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23-09-2010 | Article

Severe acne linked to mental health problems


Free abstract

MedWire News: The risk for mental health problems may be increased in teenagers with substantial acne, researchers report.

The findings indicate that these unwanted effects, such as depression and suicidal thoughts, which have previously been associated with acne therapy, may in fact reflect the burden of severe acne rather than the effects of medication.

"Knowledge of the psychosocial problems related to acne is of importance in determining optimal health care," say Jon Halvorsen (University of Oslo, Norway) and team.

The researchers assessed the mental health and lifestyles of 3775 adolescents mainly aged 18-19 years, of whom 14% had substantial acne.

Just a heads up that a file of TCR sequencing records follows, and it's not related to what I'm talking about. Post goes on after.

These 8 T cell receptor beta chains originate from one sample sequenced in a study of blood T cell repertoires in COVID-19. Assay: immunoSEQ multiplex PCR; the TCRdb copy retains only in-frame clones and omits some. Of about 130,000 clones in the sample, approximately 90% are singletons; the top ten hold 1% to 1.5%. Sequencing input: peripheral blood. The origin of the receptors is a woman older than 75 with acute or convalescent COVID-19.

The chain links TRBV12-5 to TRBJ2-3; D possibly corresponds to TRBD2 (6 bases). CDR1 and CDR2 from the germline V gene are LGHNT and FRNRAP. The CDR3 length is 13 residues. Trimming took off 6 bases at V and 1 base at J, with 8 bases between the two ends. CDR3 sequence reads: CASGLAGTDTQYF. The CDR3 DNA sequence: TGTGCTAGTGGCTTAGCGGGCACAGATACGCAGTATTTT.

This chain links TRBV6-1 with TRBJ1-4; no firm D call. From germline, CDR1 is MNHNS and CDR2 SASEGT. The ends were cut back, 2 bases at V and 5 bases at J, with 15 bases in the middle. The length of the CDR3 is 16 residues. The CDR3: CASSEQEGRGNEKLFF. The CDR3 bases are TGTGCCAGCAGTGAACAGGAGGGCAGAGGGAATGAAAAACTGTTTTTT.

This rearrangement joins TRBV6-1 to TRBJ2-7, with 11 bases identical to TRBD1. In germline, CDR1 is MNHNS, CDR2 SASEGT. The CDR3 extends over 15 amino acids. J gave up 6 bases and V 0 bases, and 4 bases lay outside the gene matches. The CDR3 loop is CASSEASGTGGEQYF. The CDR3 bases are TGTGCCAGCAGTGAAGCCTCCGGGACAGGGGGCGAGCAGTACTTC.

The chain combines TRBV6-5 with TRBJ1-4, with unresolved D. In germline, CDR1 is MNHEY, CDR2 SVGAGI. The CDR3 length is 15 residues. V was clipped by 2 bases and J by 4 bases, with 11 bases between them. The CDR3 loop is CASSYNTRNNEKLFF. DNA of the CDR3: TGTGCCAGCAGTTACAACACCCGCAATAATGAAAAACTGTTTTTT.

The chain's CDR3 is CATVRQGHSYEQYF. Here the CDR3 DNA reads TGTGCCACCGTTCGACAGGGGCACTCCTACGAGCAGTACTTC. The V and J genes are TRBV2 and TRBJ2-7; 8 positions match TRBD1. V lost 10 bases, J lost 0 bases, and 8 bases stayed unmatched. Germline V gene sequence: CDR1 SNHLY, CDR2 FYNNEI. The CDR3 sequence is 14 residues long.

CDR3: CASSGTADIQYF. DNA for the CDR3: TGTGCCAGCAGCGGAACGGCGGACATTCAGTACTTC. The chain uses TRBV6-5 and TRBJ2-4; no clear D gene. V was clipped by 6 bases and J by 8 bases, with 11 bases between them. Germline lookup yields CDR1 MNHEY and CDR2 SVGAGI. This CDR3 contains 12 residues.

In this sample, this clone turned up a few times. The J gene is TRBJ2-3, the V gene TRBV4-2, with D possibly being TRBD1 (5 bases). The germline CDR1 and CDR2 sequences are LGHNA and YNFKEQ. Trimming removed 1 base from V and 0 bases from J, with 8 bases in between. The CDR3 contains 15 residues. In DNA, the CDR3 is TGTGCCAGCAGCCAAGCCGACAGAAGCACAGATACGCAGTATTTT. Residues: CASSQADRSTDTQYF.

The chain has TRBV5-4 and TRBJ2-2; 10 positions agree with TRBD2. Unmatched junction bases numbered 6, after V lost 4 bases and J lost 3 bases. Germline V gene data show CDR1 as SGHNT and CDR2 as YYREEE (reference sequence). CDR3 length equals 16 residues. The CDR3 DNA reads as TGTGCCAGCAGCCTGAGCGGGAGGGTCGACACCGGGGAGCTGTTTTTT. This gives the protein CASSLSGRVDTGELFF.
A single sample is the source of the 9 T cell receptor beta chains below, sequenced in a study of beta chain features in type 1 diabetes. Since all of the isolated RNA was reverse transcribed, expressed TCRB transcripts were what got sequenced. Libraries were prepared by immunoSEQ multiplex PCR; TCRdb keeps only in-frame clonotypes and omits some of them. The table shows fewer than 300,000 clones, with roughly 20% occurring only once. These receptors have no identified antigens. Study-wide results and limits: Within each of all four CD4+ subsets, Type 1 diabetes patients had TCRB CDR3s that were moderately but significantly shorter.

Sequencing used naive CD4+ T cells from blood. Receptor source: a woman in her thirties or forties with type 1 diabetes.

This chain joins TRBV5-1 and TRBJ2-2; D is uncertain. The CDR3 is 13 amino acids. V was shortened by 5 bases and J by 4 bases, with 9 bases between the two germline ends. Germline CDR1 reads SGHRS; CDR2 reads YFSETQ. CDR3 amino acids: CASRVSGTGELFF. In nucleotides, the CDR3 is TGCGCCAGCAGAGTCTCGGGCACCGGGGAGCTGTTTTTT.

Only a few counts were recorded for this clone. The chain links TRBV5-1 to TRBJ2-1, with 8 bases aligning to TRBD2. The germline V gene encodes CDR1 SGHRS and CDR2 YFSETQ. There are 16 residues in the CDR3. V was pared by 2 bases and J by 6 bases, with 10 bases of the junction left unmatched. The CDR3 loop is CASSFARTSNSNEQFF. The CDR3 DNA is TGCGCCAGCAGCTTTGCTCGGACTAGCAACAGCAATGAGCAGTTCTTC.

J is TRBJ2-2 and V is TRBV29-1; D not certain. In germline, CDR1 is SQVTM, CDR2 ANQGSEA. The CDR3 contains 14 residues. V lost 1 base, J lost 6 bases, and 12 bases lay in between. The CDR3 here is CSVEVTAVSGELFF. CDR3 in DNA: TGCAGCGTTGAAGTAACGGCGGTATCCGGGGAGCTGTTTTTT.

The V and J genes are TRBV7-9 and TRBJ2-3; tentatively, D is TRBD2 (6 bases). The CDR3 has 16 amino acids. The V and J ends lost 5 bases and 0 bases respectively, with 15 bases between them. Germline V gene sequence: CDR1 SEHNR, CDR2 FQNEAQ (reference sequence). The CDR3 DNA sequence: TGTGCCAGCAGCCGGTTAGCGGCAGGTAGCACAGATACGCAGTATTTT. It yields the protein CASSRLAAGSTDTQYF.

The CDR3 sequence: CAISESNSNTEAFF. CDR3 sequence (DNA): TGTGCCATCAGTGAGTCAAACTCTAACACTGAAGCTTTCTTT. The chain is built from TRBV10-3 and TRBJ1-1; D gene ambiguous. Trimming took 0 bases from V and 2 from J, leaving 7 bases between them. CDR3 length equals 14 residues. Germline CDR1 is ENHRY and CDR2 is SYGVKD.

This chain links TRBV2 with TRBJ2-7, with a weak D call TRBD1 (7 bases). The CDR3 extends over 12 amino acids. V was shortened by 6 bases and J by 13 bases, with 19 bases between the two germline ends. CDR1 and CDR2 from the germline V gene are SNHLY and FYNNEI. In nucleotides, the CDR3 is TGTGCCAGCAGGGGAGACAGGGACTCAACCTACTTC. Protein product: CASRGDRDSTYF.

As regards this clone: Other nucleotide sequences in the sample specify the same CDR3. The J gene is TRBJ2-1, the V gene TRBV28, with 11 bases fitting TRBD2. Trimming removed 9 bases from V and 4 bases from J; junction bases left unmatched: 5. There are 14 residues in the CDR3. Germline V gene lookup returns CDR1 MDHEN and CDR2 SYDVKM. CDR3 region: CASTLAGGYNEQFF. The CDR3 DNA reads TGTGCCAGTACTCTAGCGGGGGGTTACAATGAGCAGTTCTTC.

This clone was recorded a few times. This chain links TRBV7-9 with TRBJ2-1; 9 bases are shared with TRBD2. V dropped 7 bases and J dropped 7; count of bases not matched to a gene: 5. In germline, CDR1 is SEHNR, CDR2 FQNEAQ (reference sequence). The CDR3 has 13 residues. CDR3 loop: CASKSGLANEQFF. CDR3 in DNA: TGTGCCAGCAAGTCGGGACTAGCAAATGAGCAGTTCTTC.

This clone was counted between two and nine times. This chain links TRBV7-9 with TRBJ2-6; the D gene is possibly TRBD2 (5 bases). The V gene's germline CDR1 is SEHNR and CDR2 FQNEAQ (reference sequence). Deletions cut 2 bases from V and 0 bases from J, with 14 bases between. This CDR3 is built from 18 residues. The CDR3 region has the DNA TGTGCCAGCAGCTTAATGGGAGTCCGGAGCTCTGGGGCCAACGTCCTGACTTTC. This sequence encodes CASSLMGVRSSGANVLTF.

The adolescents with substantial acne were more likely to have had suicidal thoughts than adolescents with less or no acne. Indeed, twice as many girls and three times as many boys with substantial acne reported experiencing suicidal thoughts compared with their peers with little or no acne.

The study findings also showed a high degree of social impairment among adolescents with substantial acne.

"Acne almost certainly causes embarrassment, stigma, shame, guilt, and low self-esteem, which are likely to cause psychosocial problems," Dr Halvorsen and team write in the Journal of Investigative Dermatology.

"Acne may cause depression, which then results in impaired social functioning and suicidal ideation."

The researchers conclude: "These findings have public health implications because they underscore the need for appropriate health care for adolescent boys and girls in the community."

MedWire ( is an independent clinical news service provided by Current Medicine Group, a trading division of Springer Healthcare Limited. © Springer Healthcare Ltd; 2010

By Lucy Piper